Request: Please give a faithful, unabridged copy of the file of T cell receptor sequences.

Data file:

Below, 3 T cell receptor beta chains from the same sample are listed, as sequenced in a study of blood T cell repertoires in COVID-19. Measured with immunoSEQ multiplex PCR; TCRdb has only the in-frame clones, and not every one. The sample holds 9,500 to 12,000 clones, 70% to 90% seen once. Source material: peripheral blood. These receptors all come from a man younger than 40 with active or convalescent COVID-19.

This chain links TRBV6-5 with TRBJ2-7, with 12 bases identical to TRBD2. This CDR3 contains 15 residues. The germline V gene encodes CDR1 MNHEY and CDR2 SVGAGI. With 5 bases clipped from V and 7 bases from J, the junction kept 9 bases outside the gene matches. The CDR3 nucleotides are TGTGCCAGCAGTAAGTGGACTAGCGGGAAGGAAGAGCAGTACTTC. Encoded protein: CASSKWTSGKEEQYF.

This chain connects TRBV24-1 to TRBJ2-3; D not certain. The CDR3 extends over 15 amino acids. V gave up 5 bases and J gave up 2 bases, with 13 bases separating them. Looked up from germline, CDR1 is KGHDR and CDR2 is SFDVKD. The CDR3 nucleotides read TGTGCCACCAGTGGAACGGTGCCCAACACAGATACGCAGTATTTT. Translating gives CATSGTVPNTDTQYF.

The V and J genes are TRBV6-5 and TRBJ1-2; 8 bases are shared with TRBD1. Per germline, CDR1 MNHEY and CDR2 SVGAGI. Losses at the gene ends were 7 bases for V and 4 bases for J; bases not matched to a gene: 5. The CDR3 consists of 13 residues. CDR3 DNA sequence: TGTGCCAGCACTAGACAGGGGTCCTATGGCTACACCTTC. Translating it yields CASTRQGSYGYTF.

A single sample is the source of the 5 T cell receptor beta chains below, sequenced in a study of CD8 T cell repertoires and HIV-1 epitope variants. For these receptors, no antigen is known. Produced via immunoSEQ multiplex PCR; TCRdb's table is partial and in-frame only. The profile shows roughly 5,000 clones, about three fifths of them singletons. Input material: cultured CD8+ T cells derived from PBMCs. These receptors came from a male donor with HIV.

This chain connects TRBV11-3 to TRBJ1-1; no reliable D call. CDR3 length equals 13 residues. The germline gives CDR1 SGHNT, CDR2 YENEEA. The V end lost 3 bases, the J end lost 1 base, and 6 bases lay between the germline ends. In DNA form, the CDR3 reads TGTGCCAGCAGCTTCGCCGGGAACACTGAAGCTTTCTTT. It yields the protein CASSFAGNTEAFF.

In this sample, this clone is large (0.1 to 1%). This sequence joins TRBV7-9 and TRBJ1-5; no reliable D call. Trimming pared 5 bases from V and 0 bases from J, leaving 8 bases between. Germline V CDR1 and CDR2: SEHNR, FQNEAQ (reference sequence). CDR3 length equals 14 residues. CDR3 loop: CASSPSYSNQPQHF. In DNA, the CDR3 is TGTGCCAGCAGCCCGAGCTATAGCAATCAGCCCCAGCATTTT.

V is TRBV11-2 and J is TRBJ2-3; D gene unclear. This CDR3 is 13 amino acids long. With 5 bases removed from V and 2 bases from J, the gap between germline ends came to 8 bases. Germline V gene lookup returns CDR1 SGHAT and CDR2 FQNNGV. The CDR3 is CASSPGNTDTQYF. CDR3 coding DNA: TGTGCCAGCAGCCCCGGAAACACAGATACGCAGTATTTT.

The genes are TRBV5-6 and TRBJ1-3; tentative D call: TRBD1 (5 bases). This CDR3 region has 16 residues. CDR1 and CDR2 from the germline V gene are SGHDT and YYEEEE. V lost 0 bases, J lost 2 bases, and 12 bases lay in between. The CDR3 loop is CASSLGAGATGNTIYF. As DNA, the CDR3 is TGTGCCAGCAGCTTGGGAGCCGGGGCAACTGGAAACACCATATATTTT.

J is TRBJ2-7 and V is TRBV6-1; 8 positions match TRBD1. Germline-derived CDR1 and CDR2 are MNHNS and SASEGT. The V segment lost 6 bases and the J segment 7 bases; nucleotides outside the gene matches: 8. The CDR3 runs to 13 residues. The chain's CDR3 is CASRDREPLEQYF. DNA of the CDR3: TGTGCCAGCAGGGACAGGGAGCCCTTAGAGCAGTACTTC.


Below, 3 T cell receptor beta chains from the same sample are listed, as sequenced in a study of blood T cell repertoires in COVID-19. Measured with immunoSEQ multiplex PCR; TCRdb has only the in-frame clones, and not every one. The sample holds 9,500 to 12,000 clones, 70% to 90% seen once. Source material: peripheral blood. These receptors all come from a man younger than 40 with active or convalescent COVID-19.

This chain links TRBV6-5 with TRBJ2-7, with 12 bases identical to TRBD2. This CDR3 contains 15 residues. The germline V gene encodes CDR1 MNHEY and CDR2 SVGAGI. With 5 bases clipped from V and 7 bases from J, the junction kept 9 bases outside the gene matches. The CDR3 nucleotides are TGTGCCAGCAGTAAGTGGACTAGCGGGAAGGAAGAGCAGTACTTC. Encoded protein: CASSKWTSGKEEQYF.

This chain connects TRBV24-1 to TRBJ2-3; D not certain. The CDR3 extends over 15 amino acids. V gave up 5 bases and J gave up 2 bases, with 13 bases separating them. Looked up from germline, CDR1 is KGHDR and CDR2 is SFDVKD. The CDR3 nucleotides read TGTGCCACCAGTGGAACGGTGCCCAACACAGATACGCAGTATTTT. Translating gives CATSGTVPNTDTQYF.

The V and J genes are TRBV6-5 and TRBJ1-2; 8 bases are shared with TRBD1. Per germline, CDR1 MNHEY and CDR2 SVGAGI. Losses at the gene ends were 7 bases for V and 4 bases for J; bases not matched to a gene: 5. The CDR3 consists of 13 residues. CDR3 DNA sequence: TGTGCCAGCACTAGACAGGGGTCCTATGGCTACACCTTC. Translating it yields CASTRQGSYGYTF.

A single sample is the source of the 5 T cell receptor beta chains below, sequenced in a study of CD8 T cell repertoires and HIV-1 epitope variants. For these receptors, no antigen is known. Produced via immunoSEQ multiplex PCR; TCRdb's table is partial and in-frame only. The profile shows roughly 5,000 clones, about three fifths of them singletons. Input material: cultured CD8+ T cells derived from PBMCs. These receptors came from a male donor with HIV.

This chain connects TRBV11-3 to TRBJ1-1; no reliable D call. CDR3 length equals 13 residues. The germline gives CDR1 SGHNT, CDR2 YENEEA. The V end lost 3 bases, the J end lost 1 base, and 6 bases lay between the germline ends. In DNA form, the CDR3 reads TGTGCCAGCAGCTTCGCCGGGAACACTGAAGCTTTCTTT. It yields the protein CASSFAGNTEAFF.

In this sample, this clone is large (0.1 to 1%). This sequence joins TRBV7-9 and TRBJ1-5; no reliable D call. Trimming pared 5 bases from V and 0 bases from J, leaving 8 bases between. Germline V CDR1 and CDR2: SEHNR, FQNEAQ (reference sequence). CDR3 length equals 14 residues. CDR3 loop: CASSPSYSNQPQHF. In DNA, the CDR3 is TGTGCCAGCAGCCCGAGCTATAGCAATCAGCCCCAGCATTTT.

V is TRBV11-2 and J is TRBJ2-3; D gene unclear. This CDR3 is 13 amino acids long. With 5 bases removed from V and 2 bases from J, the gap between germline ends came to 8 bases. Germline V gene lookup returns CDR1 SGHAT and CDR2 FQNNGV. The CDR3 is CASSPGNTDTQYF. CDR3 coding DNA: TGTGCCAGCAGCCCCGGAAACACAGATACGCAGTATTTT.

The genes are TRBV5-6 and TRBJ1-3; tentative D call: TRBD1 (5 bases). This CDR3 region has 16 residues. CDR1 and CDR2 from the germline V gene are SGHDT and YYEEEE. V lost 0 bases, J lost 2 bases, and 12 bases lay in between. The CDR3 loop is CASSLGAGATGNTIYF. As DNA, the CDR3 is TGTGCCAGCAGCTTGGGAGCCGGGGCAACTGGAAACACCATATATTTT.

J is TRBJ2-7 and V is TRBV6-1; 8 positions match TRBD1. Germline-derived CDR1 and CDR2 are MNHNS and SASEGT. The V segment lost 6 bases and the J segment 7 bases; nucleotides outside the gene matches: 8. The CDR3 runs to 13 residues. The chain's CDR3 is CASRDREPLEQYF. DNA of the CDR3: TGTGCCAGCAGGGACAGGGAGCCCTTAGAGCAGTACTTC.